Yep, it’s grandpa’s map time again. This time, it’s Germany! The last referenced date on it is ’33. Hitler has just become chancellor, he’s begun his purge of the civil service, professing national socialism. The Gestapo is born, and Germany is ripe for visitors!
It’s so hard to appreciate a large map online, especially one that has been folded since the 30s, with stiff, sharp creases.
But you can get a taste of the fanciful and intricate illustrations. Here we see it referred to as the German Reich, though this is the first year of the rise of the Third Reich.
None of its citizens can know what the next few years will bring, or how their children will become indoctrinated.
Can you appreciate the colors, the birds, the animals, and churches? What a happy place of frolic.
By the way, friends and family who have lived in and visited Germany say it is a beautiful country today! Add it to your bucket list.
Among my granddad’s things is this gloriously colorful 24 x 18 map. My guess is that Gramps mailed his request to General Foods, as Grape-Nuts was one of the foods Byrd took on his journey.
It depicts Antarctica from a polar perspective, with the tip of South America visible at the very top of the image. Large areas are labeled as unexplored, inaccessible, or “claimed.” Inset maps of Byrd’s route south and the area near his camp are provided to the audience as a helpful aid. As explained in the decorative title cartouche, Byrd’s second expedition was the first to feature live two way radio broadcasts. A radio station sponsored by CBS was set up on the base camp ship and relayed weekly updates to New York via Buenos Aires.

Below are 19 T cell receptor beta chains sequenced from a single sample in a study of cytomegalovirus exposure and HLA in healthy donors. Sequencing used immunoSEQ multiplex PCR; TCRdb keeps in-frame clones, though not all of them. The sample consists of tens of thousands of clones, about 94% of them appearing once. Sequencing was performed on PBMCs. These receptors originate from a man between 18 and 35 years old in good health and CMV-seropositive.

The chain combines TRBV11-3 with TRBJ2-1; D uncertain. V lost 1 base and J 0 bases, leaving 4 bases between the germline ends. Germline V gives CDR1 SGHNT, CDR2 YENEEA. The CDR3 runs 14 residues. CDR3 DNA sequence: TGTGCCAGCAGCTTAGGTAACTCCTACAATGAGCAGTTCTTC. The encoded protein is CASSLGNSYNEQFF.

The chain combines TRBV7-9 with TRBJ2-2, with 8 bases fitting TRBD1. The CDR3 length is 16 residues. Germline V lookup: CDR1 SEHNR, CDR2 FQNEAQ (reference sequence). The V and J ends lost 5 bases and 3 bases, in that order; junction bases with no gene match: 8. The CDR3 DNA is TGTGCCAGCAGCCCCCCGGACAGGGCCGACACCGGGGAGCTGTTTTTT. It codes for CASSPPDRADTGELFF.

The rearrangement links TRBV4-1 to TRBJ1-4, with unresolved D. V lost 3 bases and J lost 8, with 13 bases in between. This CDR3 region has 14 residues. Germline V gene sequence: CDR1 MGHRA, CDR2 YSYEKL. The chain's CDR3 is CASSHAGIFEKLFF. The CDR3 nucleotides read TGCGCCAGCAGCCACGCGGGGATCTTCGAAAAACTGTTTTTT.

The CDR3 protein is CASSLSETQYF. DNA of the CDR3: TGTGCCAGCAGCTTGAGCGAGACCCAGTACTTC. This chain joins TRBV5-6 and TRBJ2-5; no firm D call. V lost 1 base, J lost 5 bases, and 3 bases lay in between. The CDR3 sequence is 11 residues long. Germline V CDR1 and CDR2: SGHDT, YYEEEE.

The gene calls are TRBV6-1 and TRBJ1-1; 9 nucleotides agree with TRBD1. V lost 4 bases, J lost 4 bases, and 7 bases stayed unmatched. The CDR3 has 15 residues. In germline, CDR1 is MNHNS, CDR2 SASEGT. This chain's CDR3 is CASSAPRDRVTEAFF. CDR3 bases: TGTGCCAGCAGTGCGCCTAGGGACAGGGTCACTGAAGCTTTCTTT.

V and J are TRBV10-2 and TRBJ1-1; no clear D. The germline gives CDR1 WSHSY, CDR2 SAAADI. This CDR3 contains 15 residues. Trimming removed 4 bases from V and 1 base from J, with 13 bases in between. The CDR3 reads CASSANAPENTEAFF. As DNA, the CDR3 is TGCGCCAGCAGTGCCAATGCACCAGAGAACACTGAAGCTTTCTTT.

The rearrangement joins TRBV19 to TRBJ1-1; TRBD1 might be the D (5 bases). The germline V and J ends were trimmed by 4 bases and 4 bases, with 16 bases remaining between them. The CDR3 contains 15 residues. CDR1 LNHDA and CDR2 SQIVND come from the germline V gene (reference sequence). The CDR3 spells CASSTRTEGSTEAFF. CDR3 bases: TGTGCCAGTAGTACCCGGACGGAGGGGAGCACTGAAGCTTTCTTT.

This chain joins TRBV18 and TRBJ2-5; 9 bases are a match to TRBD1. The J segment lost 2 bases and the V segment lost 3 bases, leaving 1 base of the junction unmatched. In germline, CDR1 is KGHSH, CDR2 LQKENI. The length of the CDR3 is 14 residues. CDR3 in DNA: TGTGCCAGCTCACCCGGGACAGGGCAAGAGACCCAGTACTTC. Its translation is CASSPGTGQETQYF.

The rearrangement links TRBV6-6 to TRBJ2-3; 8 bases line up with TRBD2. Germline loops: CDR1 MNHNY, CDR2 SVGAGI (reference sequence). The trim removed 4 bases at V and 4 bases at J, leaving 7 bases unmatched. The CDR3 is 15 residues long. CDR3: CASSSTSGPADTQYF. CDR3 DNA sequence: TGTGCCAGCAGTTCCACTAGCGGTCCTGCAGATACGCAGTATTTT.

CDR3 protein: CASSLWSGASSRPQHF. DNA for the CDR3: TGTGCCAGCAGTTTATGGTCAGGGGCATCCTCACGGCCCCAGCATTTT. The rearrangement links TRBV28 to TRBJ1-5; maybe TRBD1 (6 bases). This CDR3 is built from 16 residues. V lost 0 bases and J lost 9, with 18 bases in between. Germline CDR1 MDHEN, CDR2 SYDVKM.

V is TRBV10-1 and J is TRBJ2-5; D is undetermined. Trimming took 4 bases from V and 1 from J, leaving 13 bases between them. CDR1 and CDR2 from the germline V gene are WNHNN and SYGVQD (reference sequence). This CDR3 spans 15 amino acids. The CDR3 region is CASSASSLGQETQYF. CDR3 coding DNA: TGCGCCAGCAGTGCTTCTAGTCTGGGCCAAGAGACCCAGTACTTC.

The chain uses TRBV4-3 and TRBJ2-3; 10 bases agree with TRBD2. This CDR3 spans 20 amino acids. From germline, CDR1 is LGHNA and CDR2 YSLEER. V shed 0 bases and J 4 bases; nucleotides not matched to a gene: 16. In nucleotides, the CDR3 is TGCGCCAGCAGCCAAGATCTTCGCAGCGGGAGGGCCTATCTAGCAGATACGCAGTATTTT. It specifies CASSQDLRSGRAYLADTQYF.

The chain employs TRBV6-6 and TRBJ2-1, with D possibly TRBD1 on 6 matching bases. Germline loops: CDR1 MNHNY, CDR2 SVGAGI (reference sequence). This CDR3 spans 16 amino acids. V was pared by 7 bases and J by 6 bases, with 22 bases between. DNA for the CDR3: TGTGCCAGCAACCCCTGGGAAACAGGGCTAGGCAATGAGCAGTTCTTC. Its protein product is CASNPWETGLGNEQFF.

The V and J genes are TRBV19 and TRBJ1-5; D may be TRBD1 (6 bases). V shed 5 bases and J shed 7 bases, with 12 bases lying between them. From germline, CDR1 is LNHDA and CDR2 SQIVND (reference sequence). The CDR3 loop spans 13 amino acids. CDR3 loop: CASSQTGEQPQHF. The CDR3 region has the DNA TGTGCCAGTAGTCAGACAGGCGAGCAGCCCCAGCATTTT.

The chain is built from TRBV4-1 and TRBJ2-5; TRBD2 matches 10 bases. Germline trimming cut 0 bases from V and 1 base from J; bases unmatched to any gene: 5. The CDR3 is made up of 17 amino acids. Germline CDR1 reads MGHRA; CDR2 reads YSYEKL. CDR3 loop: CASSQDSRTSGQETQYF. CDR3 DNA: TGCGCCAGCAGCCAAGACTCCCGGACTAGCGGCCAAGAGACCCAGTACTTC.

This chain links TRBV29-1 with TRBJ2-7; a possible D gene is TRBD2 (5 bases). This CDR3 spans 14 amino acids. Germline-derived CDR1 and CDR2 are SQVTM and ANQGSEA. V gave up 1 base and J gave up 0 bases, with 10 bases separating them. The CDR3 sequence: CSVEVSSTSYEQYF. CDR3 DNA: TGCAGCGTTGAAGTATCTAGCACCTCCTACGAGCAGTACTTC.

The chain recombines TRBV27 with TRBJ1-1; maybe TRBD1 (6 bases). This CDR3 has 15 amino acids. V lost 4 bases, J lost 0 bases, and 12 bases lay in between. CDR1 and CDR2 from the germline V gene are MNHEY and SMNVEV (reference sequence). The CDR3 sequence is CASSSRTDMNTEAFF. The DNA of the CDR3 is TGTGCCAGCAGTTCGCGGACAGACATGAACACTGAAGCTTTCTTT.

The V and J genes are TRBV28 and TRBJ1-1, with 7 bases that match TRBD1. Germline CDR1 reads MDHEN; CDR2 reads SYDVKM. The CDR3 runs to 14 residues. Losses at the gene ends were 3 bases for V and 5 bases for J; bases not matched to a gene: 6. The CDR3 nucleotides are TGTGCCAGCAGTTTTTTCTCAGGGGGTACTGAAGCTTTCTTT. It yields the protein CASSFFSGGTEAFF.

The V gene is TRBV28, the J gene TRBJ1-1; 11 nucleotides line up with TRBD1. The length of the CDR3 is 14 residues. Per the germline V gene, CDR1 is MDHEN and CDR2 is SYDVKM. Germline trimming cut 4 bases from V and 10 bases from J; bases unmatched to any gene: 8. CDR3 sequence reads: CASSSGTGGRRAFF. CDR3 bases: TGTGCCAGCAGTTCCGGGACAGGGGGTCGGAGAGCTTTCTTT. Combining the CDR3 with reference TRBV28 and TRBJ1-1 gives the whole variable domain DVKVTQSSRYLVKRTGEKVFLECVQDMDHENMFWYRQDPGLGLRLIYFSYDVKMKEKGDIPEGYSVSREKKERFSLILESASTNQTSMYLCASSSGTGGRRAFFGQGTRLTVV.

Below, you can see the copyright of 1934. One wonders if, at age 14, Gramps ever put this on his wall. It does not appear so. Or has it simply sat inside this envelope for 86 years, going from house to house each time he moved, packed away in a box and never tossed away?